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Tree Kangaroo research

Guest bloggers
Published 09 Sep 2015 
by Roger Martin (author) 
about  Fan Palm Reserve  

Roger Martin with Paul Hales on the recent site visit to Fan Palm Reserve.<br/> Roger Martin with Paul Hales on the recent site visit to Fan Palm Reserve.

A recent sighting of a juvenile Bennett's Tree Kangaroo on the corner of Palm Road in Queensland's Daintree region sparked a request from tree roo guru and author, Roger Martin, to visit Bush Heritage's Fan Palm Reserve and investigate the southern distribution of this charismatic creature.

Roger provided the following overview of his current research project following a site visit with Far North Queensland Reserve Manager, Paul Hales.

Bennett's Tree-kangaroo (Dendrolagus bennettianus), Australia's largest arboreal mammal, is only found in a relatively small area of forest (around 2,000 sq. km) north of the Daintree River.

Largely because it occupies such a small area, its conservation status is listed as 'near threatened'. 

What little we know of its biology comes from field studies that I conducted in the vine forests and gallery forests of the Annan River valley further north. In this area, female home ranges are between 6 and 11 ha in size.

We use these home range sizes to make estimates of population size in the different types of forest that Bennett's use.  As this time we have no information on the size of their ranges in lowland forests and that is a question that I am currently trying to address. 

Bennett's are wary and cryptic animals and are seldom seen by the general public. However, a young female was recently sighted very close to Bush Heritage's Fan Palm Reserve at Diwan.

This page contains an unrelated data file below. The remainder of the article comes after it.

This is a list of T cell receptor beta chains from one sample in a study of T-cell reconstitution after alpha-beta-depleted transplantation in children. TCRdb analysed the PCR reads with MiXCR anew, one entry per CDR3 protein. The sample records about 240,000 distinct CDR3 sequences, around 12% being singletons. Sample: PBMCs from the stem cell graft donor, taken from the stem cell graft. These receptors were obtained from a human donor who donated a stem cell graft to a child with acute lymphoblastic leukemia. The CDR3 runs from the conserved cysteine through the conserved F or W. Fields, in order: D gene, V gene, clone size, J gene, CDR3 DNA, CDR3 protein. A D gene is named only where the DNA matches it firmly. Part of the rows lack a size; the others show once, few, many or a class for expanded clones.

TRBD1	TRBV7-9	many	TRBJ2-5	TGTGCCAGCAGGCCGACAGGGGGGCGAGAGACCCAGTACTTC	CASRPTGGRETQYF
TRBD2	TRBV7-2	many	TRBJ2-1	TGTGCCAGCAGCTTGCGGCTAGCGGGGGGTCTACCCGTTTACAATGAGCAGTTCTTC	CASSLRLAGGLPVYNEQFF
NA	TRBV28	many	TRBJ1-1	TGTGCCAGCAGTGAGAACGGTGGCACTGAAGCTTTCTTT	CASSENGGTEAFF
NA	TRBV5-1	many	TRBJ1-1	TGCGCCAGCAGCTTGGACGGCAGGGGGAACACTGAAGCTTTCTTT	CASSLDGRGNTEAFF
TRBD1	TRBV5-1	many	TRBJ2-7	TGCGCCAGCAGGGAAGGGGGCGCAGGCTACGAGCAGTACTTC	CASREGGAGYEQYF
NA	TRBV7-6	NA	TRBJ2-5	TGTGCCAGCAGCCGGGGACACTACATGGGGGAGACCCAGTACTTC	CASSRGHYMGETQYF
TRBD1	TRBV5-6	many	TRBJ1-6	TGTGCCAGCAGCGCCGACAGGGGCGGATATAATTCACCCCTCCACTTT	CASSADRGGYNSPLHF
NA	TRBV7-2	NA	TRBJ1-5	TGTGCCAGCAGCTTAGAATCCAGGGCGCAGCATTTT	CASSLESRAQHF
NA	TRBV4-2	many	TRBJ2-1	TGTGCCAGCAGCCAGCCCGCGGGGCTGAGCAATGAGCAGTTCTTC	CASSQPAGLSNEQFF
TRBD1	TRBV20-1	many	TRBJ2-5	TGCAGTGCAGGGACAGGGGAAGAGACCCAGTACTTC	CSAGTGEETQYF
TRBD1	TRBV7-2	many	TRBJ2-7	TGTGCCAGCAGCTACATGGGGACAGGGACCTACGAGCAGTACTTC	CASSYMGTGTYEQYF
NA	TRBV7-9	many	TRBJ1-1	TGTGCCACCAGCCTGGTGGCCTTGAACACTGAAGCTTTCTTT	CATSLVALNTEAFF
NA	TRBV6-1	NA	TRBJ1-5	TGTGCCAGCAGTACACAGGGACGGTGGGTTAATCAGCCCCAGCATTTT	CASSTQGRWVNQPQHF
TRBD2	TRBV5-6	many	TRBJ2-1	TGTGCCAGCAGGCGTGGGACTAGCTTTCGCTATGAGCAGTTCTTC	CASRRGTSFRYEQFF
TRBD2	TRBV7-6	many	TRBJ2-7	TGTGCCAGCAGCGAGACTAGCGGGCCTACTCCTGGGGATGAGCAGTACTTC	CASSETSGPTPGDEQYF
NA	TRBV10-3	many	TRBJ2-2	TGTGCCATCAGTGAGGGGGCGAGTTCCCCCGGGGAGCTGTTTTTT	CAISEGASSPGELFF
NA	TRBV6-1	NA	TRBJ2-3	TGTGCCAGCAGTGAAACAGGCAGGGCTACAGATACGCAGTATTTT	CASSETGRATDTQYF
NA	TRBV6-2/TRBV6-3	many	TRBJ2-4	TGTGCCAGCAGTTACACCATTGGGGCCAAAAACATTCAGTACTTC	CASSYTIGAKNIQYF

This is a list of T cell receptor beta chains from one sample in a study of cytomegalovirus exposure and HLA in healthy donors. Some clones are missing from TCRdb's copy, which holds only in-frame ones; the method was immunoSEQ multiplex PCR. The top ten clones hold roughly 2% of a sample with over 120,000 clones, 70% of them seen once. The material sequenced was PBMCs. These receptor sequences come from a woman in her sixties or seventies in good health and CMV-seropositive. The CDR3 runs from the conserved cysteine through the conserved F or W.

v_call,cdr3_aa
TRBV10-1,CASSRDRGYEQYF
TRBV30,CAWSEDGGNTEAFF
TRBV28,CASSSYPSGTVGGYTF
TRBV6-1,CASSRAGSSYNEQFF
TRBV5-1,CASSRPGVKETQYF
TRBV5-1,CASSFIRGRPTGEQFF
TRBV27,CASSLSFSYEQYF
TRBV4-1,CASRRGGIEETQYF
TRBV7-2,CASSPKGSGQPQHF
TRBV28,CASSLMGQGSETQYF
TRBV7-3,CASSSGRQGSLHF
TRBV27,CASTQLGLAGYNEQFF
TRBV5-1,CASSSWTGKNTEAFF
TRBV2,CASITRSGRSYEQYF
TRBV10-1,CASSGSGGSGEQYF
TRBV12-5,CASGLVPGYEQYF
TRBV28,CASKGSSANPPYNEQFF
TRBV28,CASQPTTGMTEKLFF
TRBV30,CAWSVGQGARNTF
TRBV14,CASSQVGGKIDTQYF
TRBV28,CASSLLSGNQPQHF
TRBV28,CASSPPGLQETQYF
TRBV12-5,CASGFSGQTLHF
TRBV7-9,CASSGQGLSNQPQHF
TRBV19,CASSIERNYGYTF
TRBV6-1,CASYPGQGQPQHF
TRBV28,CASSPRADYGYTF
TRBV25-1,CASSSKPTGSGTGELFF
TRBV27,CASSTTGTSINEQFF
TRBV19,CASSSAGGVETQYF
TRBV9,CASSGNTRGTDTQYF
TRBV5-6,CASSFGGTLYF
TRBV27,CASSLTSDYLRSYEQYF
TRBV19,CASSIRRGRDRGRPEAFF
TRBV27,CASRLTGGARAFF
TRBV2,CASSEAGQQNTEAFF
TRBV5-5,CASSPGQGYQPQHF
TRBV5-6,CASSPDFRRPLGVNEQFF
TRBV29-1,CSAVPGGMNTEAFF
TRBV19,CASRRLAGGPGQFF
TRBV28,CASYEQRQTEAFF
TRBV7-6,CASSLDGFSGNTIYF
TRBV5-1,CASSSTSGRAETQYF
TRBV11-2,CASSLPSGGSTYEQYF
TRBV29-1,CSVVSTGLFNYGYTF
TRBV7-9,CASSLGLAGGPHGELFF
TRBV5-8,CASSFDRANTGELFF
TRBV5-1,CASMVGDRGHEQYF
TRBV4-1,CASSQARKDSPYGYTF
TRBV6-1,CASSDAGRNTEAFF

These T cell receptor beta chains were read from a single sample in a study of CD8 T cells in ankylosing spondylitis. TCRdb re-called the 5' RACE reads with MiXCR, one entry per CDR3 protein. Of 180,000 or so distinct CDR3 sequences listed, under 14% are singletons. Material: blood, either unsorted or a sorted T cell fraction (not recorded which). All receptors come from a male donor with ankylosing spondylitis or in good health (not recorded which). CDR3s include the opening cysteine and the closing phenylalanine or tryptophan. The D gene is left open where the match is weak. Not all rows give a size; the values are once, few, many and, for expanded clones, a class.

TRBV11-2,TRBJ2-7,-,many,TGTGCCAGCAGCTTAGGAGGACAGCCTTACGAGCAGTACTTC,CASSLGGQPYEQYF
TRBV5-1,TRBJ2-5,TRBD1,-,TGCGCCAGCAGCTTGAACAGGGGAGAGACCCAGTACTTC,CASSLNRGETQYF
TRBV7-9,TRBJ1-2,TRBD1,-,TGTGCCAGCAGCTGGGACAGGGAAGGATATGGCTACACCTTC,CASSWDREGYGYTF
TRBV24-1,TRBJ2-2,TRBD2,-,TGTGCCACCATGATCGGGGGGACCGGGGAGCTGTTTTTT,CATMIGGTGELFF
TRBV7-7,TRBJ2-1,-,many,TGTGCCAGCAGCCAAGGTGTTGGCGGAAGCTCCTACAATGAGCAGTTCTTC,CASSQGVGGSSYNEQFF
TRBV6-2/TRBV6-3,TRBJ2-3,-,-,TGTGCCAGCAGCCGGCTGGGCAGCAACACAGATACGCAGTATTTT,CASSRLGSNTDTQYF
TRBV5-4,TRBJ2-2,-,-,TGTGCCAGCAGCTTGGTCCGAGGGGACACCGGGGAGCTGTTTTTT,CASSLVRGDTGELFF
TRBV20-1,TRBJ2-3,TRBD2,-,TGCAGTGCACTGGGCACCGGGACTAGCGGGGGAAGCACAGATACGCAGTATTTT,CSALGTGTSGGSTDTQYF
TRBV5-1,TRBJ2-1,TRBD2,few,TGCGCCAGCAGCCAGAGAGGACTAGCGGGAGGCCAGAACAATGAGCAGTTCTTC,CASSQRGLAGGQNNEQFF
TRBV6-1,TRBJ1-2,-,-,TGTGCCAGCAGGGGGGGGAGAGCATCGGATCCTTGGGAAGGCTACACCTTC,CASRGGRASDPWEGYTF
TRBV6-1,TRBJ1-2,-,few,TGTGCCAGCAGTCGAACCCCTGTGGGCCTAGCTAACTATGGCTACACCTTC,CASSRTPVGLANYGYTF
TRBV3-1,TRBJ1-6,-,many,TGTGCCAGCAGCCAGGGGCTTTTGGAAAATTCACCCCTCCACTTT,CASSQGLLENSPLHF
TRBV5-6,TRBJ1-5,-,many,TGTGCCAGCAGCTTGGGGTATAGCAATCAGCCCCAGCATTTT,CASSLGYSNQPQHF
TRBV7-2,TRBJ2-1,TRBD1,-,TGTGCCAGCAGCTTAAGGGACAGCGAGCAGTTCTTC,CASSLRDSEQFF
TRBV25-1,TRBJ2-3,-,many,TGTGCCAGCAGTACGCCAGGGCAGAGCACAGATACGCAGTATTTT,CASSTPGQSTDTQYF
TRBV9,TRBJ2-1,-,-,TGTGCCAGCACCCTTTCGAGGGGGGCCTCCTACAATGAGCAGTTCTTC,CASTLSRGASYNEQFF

With a view to setting up a study site there, I am presently trying to establish whether this animal was just moving through the area or if there is a resident population living there.

With the consent of property owners in the area, my next step will be to set up camera traps to see if I can confirm the presence of Bennett's, particularly of breeding females (accompanied by young).

If successful with this, I will then move to establish transect lines, and using volunteers, systematically walk these to collect tree-kangaroo faecal pellets. These can be analysed for DNA and used to identify individual animals.

With GPS data on the precise location of the collection site of the pellets, estimates can then be made of the home ranges of the animals, and extrapolating from these, an estimate of the size of the population.

This would inform our efforts to conserve one of the most iconic species living in the rainforests of the Daintree region.